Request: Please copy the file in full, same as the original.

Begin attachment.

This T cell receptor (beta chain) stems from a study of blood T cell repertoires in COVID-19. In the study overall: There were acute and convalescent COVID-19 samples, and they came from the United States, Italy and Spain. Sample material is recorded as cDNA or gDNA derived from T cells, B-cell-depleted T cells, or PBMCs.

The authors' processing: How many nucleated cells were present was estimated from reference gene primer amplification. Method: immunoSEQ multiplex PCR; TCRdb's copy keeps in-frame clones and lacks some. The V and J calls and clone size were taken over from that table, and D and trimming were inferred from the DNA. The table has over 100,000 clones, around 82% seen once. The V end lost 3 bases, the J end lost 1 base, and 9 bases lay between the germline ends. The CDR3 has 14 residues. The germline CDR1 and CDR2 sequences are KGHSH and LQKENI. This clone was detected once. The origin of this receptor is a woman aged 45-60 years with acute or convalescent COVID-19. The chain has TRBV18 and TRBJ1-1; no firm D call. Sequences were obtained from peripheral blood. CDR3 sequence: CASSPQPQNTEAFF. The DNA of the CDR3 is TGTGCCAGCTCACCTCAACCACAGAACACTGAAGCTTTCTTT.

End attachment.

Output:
This T cell receptor (beta chain) stems from a study of blood T cell repertoires in COVID-19. In the study overall: There were acute and convalescent COVID-19 samples, and they came from the United States, Italy and Spain. Sample material is recorded as cDNA or gDNA derived from T cells, B-cell-depleted T cells, or PBMCs.

The authors' processing: How many nucleated cells were present was estimated from reference gene primer amplification. Method: immunoSEQ multiplex PCR; TCRdb's copy keeps in-frame clones and lacks some. The V and J calls and clone size were taken over from that table, and D and trimming were inferred from the DNA. The table has over 100,000 clones, around 82% seen once. The V end lost 3 bases, the J end lost 1 base, and 9 bases lay between the germline ends. The CDR3 has 14 residues. The germline CDR1 and CDR2 sequences are KGHSH and LQKENI. This clone was detected once. The origin of this receptor is a woman aged 45-60 years with acute or convalescent COVID-19. The chain has TRBV18 and TRBJ1-1; no firm D call. Sequences were obtained from peripheral blood. CDR3 sequence: CASSPQPQNTEAFF. The DNA of the CDR3 is TGTGCCAGCTCACCTCAACCACAGAACACTGAAGCTTTCTTT.